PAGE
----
In last week’s blog I covered the difference between a product and an offer. This week I want to break down the nine different types of offers you can create. There are advantages and disadvantages, as well as a time and a place for each type of offer, so let’s dive in!
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1. The “Hard” Offer
By “hard” I don’t mean difficult. I simply mean you directly make the ask without beating around the bush. This is your bright red “BUY NOW” button.
Our four-year-old daughter likes to come around when we’re eating something and say, “I don’t really remember what that tastes like…” That is not a hard ask, rather, “may I please have some” is more likened to a “hard” ask. Most of the time, you’re going to want to directly make the offer: this is what I’m selling for X dollars, so buy now. Done.
2. The “Soft” Offer
The “soft” offer is, as you may have guessed, the opposite of hard – an indirect way of making the offer where the buyer doesn’t have to pay right away (i.e. a free 14-day trial) and may try out the product or service before committing. These days, another popular version of this right now is a free 5-day challenge in which loads of value is given up front in the hopes that those who participate will love it so much they will want the pay-only content at the end.
3. The Beta Offer
Your beta offer is the first time that you’re ever selling a product or service. Generally, when you run an offer for the first time, you offer it for a lower price, which entices people to buy because the course/product/service will never be offered for that price again.
Beta prices don’t last forever (obviously), so you have to jump in while you can. When I launch my Cashflow Copy Course on April 8th, I will be launching it for half the price of what it will be the second time I offer it. If you’re interested in learning how to create killer copy that converts, make sure you sign up for the Cashflow Copy Masterclass here.
4. The Limited Supply Offer
Whatever it is that you’re offering, you only have a limited supply. This can be a certain number of products, seats at a live event, or spots in a group coaching program.
5. The Limited Time Offer
Much like the limited supply offer, a limited time offer simply means that your offer is open for a certain time period and then no one can purchase it until you choose to offer it again. Many course creators launch once or twice a year to create urgency and scarcity for the course, which encourages more people to purchase it while it’s available.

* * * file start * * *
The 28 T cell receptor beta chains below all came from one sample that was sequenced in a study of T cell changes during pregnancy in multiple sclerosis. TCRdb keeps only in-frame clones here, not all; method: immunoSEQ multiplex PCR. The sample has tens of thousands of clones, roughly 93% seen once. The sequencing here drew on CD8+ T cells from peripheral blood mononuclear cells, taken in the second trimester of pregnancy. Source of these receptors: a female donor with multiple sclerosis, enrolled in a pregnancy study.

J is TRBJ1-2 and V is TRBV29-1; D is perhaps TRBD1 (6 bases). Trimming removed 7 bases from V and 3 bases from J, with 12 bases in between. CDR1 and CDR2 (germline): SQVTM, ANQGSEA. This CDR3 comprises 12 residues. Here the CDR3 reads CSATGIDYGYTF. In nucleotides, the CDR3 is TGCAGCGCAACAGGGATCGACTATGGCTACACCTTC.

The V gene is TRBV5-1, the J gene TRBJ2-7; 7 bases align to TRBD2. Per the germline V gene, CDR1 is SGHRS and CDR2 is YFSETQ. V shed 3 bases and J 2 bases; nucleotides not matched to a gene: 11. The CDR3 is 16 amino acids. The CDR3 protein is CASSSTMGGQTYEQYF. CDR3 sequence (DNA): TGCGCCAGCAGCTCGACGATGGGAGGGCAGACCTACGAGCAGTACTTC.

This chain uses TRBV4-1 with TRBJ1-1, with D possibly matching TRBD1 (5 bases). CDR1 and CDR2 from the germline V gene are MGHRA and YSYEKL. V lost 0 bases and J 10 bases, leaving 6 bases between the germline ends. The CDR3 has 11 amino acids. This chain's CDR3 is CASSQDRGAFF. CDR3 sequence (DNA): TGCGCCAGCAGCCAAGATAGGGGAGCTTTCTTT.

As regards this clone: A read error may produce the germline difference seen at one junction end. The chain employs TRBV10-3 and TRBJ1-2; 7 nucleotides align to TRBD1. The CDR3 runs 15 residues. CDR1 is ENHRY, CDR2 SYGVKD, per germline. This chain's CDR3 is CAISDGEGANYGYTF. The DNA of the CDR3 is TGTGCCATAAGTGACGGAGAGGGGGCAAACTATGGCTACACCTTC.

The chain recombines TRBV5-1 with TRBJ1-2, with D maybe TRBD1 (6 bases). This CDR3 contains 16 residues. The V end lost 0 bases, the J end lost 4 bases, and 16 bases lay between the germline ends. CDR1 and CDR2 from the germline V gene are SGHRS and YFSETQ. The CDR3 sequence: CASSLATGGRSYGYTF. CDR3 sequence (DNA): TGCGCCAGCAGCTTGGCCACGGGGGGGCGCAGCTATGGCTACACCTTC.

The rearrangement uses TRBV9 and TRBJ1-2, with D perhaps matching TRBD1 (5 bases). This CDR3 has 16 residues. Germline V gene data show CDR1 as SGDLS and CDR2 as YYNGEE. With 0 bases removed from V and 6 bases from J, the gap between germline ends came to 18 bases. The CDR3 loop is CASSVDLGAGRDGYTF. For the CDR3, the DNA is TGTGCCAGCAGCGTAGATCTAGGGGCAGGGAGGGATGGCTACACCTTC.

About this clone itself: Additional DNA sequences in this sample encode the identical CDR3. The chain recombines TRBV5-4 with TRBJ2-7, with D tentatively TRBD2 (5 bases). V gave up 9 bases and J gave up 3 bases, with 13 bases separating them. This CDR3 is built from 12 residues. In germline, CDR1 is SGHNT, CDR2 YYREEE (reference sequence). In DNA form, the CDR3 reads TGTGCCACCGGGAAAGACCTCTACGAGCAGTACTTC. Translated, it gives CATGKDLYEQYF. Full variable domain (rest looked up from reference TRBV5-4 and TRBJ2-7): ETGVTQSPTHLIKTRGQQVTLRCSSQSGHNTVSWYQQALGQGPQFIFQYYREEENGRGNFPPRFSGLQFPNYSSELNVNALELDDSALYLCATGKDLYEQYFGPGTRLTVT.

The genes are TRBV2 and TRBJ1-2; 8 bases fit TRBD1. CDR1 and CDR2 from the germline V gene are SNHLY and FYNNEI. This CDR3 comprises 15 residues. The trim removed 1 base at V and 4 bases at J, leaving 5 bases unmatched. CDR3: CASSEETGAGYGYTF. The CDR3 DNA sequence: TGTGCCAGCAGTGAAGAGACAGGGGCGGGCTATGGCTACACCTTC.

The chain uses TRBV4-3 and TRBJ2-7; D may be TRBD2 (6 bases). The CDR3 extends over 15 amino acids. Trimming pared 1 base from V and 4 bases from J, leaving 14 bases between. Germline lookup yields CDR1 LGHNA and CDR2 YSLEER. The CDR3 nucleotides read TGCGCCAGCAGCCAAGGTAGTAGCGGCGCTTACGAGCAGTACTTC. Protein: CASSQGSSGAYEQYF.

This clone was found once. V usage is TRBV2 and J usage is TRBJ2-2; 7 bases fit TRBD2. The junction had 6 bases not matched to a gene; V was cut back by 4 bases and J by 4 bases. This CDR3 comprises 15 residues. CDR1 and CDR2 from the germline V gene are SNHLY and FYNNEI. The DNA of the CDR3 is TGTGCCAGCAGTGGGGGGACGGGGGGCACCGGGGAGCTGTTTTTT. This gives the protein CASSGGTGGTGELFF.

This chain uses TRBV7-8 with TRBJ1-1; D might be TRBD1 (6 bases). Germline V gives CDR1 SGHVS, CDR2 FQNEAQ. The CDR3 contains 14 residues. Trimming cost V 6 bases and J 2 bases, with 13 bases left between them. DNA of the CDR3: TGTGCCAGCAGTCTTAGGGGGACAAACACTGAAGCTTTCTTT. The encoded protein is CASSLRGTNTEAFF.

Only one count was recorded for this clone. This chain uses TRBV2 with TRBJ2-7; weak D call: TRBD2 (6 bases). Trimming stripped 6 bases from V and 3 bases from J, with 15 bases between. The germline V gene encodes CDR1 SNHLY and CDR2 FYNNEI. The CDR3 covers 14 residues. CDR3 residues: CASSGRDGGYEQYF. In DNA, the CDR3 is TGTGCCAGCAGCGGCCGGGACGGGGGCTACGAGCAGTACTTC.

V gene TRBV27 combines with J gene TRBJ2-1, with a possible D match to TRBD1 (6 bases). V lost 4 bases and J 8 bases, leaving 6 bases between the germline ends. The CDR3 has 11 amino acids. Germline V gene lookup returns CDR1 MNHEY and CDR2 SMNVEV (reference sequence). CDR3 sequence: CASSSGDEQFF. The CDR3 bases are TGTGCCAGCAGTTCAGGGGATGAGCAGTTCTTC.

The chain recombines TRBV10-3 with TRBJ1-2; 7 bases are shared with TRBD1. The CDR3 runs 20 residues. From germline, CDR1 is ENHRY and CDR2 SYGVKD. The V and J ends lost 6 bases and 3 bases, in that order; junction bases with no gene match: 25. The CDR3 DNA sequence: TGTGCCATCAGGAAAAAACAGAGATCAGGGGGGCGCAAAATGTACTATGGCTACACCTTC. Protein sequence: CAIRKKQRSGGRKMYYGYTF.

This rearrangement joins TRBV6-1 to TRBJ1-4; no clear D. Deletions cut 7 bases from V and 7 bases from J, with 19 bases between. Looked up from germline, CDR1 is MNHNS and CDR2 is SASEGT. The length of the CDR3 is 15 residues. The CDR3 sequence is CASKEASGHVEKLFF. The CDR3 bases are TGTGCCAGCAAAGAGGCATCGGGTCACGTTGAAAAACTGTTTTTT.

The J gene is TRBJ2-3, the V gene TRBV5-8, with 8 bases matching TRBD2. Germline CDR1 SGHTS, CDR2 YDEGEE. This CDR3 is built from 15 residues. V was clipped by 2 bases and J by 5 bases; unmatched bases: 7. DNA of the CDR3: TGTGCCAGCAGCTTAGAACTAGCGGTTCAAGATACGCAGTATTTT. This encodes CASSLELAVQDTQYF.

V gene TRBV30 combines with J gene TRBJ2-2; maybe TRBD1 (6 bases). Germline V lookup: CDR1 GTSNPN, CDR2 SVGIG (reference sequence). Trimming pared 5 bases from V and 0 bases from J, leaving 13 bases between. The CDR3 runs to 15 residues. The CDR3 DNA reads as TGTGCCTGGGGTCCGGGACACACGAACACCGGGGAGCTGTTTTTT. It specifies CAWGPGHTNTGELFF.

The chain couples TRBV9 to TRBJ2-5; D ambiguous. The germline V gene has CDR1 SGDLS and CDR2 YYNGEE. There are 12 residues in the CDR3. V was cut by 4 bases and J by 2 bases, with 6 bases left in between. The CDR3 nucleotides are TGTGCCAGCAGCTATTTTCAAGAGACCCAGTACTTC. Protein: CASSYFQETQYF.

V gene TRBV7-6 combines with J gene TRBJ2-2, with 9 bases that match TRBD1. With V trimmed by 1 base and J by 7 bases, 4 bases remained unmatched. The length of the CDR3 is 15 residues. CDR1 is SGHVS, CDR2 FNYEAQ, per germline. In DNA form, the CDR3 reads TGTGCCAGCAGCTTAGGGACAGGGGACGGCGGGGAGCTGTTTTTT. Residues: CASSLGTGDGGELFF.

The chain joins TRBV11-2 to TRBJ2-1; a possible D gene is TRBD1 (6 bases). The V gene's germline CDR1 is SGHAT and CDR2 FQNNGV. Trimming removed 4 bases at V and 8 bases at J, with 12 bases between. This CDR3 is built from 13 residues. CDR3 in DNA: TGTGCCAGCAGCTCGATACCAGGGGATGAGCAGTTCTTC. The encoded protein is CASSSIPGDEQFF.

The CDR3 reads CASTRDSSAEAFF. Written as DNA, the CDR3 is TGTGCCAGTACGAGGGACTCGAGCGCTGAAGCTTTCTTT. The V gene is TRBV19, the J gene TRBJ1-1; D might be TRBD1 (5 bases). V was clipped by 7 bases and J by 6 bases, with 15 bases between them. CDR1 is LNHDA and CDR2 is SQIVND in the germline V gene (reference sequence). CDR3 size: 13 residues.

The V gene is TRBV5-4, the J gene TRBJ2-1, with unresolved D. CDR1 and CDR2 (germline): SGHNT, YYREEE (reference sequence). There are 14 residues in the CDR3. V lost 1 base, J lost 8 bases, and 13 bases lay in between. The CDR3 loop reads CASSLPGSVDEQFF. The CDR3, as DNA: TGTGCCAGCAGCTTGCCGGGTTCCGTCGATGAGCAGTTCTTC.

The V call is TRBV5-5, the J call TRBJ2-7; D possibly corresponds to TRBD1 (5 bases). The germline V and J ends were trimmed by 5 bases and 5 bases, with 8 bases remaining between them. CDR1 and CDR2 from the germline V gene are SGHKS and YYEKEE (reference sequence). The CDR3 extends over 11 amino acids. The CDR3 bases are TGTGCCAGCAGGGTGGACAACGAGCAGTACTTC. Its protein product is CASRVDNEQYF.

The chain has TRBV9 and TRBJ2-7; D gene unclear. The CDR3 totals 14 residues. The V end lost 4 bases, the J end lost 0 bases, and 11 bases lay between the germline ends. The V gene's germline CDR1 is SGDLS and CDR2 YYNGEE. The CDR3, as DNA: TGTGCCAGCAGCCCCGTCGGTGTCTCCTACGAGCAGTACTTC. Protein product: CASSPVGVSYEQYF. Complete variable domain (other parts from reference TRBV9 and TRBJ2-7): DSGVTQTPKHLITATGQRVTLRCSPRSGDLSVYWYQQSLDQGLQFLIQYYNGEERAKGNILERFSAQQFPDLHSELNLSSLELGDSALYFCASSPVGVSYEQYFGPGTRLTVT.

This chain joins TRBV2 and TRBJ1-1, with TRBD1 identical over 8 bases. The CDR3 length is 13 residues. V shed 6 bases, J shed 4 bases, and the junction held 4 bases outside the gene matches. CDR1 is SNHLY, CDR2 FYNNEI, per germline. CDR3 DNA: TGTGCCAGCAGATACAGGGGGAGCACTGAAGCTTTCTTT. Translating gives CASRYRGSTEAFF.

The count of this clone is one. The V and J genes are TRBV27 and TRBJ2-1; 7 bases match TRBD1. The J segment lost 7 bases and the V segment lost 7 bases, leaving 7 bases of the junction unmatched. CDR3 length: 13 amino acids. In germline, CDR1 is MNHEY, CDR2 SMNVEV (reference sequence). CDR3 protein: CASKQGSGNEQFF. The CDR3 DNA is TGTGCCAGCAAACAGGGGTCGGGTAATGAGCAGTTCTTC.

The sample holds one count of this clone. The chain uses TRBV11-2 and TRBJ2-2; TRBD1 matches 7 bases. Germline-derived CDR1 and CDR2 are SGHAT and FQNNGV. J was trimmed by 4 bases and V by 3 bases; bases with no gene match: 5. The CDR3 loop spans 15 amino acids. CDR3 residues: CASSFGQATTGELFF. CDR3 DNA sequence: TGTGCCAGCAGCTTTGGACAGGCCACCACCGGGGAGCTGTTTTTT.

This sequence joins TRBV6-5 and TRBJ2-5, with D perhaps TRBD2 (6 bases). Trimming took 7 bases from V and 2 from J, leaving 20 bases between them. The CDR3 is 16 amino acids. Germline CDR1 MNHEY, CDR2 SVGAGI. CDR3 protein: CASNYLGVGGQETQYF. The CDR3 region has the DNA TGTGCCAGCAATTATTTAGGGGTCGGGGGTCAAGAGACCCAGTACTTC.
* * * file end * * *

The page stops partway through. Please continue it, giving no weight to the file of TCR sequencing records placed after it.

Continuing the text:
6. The Application Offer
If you’re going to be working really closely with someone for an extended period of time, you want to make sure that they’re a good fit and you actually want to work with them. It’s a great way to weed out people you don’t want to work with!
7. The Payment Plan Offer
Often courses and high-ticket programs have a payment plan option to make it more possible for people to afford your product or service. It also makes the price look more reasonable. It might be easier for someone to make six easy payments of $597 rather than $3000 up front.
8. The One-Time Offer
I’m pretty sure you’ve seen this before (you definitely have if you’ve opted in for my Sales Copy Cheat Sheet…if not, you totally should grab your copy right here). A one-time offer is usually an upsell or add-on sale (also called an order bump).
That’s a special, one-time offer because it’s the only time that you can buy it and it’s usually discounted 50-80%. Again, classic example of urgency and scarcity. I’ll admit…I’ve been caught by this many, many times myself. 😉
9. The Negative Option Offer
This controversial offer is rampant in the health niche, and one that I’ve been prey to three times in the last month. In all three instances, I ordered a health food or supplement of some kind. If I signed up to have said product shipped automatically each month, I’d not only get it discounted, but also get free shipping. Sounds great until you have way too much of the product on your hands. But, if you love the product and want to ensure that you never run out, it can be helpful. It certainly is great for the business to have recurring revenue. And, the good news is, in most cases you can cancel at any time.
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